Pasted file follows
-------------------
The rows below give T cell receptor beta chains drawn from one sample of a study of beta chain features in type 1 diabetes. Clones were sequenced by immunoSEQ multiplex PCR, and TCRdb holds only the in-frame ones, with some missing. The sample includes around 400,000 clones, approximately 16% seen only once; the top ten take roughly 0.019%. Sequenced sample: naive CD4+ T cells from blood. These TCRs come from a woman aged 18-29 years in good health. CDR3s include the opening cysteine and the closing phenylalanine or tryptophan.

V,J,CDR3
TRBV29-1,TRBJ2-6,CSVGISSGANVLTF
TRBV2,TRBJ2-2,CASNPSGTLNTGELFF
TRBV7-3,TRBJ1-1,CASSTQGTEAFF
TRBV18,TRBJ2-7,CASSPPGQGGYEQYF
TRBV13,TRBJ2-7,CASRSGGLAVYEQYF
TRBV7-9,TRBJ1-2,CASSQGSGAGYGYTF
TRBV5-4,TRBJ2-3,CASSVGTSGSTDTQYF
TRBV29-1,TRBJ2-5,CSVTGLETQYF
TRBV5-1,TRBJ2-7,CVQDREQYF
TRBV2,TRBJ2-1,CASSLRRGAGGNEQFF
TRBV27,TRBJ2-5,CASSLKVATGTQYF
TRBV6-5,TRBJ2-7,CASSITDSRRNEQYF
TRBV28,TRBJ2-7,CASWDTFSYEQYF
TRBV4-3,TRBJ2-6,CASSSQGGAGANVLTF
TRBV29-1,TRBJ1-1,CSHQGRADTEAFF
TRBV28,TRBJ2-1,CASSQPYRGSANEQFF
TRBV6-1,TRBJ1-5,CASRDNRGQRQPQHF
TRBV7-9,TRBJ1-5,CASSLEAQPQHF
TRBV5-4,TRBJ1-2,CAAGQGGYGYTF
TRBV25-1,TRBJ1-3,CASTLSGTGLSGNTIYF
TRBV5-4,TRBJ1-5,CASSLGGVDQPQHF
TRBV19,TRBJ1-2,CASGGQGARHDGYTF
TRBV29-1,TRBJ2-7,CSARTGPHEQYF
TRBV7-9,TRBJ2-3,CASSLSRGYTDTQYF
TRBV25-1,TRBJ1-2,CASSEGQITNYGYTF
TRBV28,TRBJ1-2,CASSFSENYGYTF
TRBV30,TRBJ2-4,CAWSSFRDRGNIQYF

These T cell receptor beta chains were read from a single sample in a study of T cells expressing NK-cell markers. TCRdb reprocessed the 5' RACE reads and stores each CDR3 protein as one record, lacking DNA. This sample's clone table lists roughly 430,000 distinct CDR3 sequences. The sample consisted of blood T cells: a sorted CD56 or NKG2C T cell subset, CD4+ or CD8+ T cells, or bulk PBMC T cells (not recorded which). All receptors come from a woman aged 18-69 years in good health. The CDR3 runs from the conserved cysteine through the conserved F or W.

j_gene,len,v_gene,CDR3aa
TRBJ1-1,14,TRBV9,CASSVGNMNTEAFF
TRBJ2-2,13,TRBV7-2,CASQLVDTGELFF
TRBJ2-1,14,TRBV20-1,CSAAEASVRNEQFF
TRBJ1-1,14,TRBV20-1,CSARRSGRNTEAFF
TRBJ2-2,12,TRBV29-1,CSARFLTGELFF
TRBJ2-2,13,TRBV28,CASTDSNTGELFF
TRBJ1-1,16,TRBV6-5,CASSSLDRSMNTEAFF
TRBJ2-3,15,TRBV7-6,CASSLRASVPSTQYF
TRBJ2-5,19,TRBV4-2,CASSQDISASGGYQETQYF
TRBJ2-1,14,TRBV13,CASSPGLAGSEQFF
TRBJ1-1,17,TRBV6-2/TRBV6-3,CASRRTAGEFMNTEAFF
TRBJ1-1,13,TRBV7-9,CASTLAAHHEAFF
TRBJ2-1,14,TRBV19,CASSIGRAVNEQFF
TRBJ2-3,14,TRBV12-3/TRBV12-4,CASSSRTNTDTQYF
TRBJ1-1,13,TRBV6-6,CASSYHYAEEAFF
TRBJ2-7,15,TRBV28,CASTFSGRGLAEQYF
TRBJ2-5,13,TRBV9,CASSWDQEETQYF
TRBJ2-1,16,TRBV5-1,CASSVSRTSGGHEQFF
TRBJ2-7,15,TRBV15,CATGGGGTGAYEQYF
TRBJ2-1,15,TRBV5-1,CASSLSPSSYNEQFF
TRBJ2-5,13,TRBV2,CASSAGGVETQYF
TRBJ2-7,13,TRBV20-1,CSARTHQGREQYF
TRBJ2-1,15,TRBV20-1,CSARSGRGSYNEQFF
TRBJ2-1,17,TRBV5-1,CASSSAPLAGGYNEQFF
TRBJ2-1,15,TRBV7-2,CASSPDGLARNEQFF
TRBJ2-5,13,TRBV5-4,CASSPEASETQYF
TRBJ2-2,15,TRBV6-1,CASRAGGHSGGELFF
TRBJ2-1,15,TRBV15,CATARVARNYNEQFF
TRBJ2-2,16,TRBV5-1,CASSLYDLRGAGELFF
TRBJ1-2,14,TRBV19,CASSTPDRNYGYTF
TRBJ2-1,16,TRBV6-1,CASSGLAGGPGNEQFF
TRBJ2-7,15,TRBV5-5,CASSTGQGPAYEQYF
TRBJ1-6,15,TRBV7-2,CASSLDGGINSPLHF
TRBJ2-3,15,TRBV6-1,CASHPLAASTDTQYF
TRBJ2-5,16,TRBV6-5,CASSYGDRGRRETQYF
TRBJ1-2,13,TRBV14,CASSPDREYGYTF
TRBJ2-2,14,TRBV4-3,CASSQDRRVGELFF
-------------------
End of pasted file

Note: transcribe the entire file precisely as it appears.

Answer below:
The rows below give T cell receptor beta chains drawn from one sample of a study of beta chain features in type 1 diabetes. Clones were sequenced by immunoSEQ multiplex PCR, and TCRdb holds only the in-frame ones, with some missing. The sample includes around 400,000 clones, approximately 16% seen only once; the top ten take roughly 0.019%. Sequenced sample: naive CD4+ T cells from blood. These TCRs come from a woman aged 18-29 years in good health. CDR3s include the opening cysteine and the closing phenylalanine or tryptophan.

V,J,CDR3
TRBV29-1,TRBJ2-6,CSVGISSGANVLTF
TRBV2,TRBJ2-2,CASNPSGTLNTGELFF
TRBV7-3,TRBJ1-1,CASSTQGTEAFF
TRBV18,TRBJ2-7,CASSPPGQGGYEQYF
TRBV13,TRBJ2-7,CASRSGGLAVYEQYF
TRBV7-9,TRBJ1-2,CASSQGSGAGYGYTF
TRBV5-4,TRBJ2-3,CASSVGTSGSTDTQYF
TRBV29-1,TRBJ2-5,CSVTGLETQYF
TRBV5-1,TRBJ2-7,CVQDREQYF
TRBV2,TRBJ2-1,CASSLRRGAGGNEQFF
TRBV27,TRBJ2-5,CASSLKVATGTQYF
TRBV6-5,TRBJ2-7,CASSITDSRRNEQYF
TRBV28,TRBJ2-7,CASWDTFSYEQYF
TRBV4-3,TRBJ2-6,CASSSQGGAGANVLTF
TRBV29-1,TRBJ1-1,CSHQGRADTEAFF
TRBV28,TRBJ2-1,CASSQPYRGSANEQFF
TRBV6-1,TRBJ1-5,CASRDNRGQRQPQHF
TRBV7-9,TRBJ1-5,CASSLEAQPQHF
TRBV5-4,TRBJ1-2,CAAGQGGYGYTF
TRBV25-1,TRBJ1-3,CASTLSGTGLSGNTIYF
TRBV5-4,TRBJ1-5,CASSLGGVDQPQHF
TRBV19,TRBJ1-2,CASGGQGARHDGYTF
TRBV29-1,TRBJ2-7,CSARTGPHEQYF
TRBV7-9,TRBJ2-3,CASSLSRGYTDTQYF
TRBV25-1,TRBJ1-2,CASSEGQITNYGYTF
TRBV28,TRBJ1-2,CASSFSENYGYTF
TRBV30,TRBJ2-4,CAWSSFRDRGNIQYF

These T cell receptor beta chains were read from a single sample in a study of T cells expressing NK-cell markers. TCRdb reprocessed the 5' RACE reads and stores each CDR3 protein as one record, lacking DNA. This sample's clone table lists roughly 430,000 distinct CDR3 sequences. The sample consisted of blood T cells: a sorted CD56 or NKG2C T cell subset, CD4+ or CD8+ T cells, or bulk PBMC T cells (not recorded which). All receptors come from a woman aged 18-69 years in good health. The CDR3 runs from the conserved cysteine through the conserved F or W.

j_gene,len,v_gene,CDR3aa
TRBJ1-1,14,TRBV9,CASSVGNMNTEAFF
TRBJ2-2,13,TRBV7-2,CASQLVDTGELFF
TRBJ2-1,14,TRBV20-1,CSAAEASVRNEQFF
TRBJ1-1,14,TRBV20-1,CSARRSGRNTEAFF
TRBJ2-2,12,TRBV29-1,CSARFLTGELFF
TRBJ2-2,13,TRBV28,CASTDSNTGELFF
TRBJ1-1,16,TRBV6-5,CASSSLDRSMNTEAFF
TRBJ2-3,15,TRBV7-6,CASSLRASVPSTQYF
TRBJ2-5,19,TRBV4-2,CASSQDISASGGYQETQYF
TRBJ2-1,14,TRBV13,CASSPGLAGSEQFF
TRBJ1-1,17,TRBV6-2/TRBV6-3,CASRRTAGEFMNTEAFF
TRBJ1-1,13,TRBV7-9,CASTLAAHHEAFF
TRBJ2-1,14,TRBV19,CASSIGRAVNEQFF
TRBJ2-3,14,TRBV12-3/TRBV12-4,CASSSRTNTDTQYF
TRBJ1-1,13,TRBV6-6,CASSYHYAEEAFF
TRBJ2-7,15,TRBV28,CASTFSGRGLAEQYF
TRBJ2-5,13,TRBV9,CASSWDQEETQYF
TRBJ2-1,16,TRBV5-1,CASSVSRTSGGHEQFF
TRBJ2-7,15,TRBV15,CATGGGGTGAYEQYF
TRBJ2-1,15,TRBV5-1,CASSLSPSSYNEQFF
TRBJ2-5,13,TRBV2,CASSAGGVETQYF
TRBJ2-7,13,TRBV20-1,CSARTHQGREQYF
TRBJ2-1,15,TRBV20-1,CSARSGRGSYNEQFF
TRBJ2-1,17,TRBV5-1,CASSSAPLAGGYNEQFF
TRBJ2-1,15,TRBV7-2,CASSPDGLARNEQFF
TRBJ2-5,13,TRBV5-4,CASSPEASETQYF
TRBJ2-2,15,TRBV6-1,CASRAGGHSGGELFF
TRBJ2-1,15,TRBV15,CATARVARNYNEQFF
TRBJ2-2,16,TRBV5-1,CASSLYDLRGAGELFF
TRBJ1-2,14,TRBV19,CASSTPDRNYGYTF
TRBJ2-1,16,TRBV6-1,CASSGLAGGPGNEQFF
TRBJ2-7,15,TRBV5-5,CASSTGQGPAYEQYF
TRBJ1-6,15,TRBV7-2,CASSLDGGINSPLHF
TRBJ2-3,15,TRBV6-1,CASHPLAASTDTQYF
TRBJ2-5,16,TRBV6-5,CASSYGDRGRRETQYF
TRBJ1-2,13,TRBV14,CASSPDREYGYTF
TRBJ2-2,14,TRBV4-3,CASSQDRRVGELFF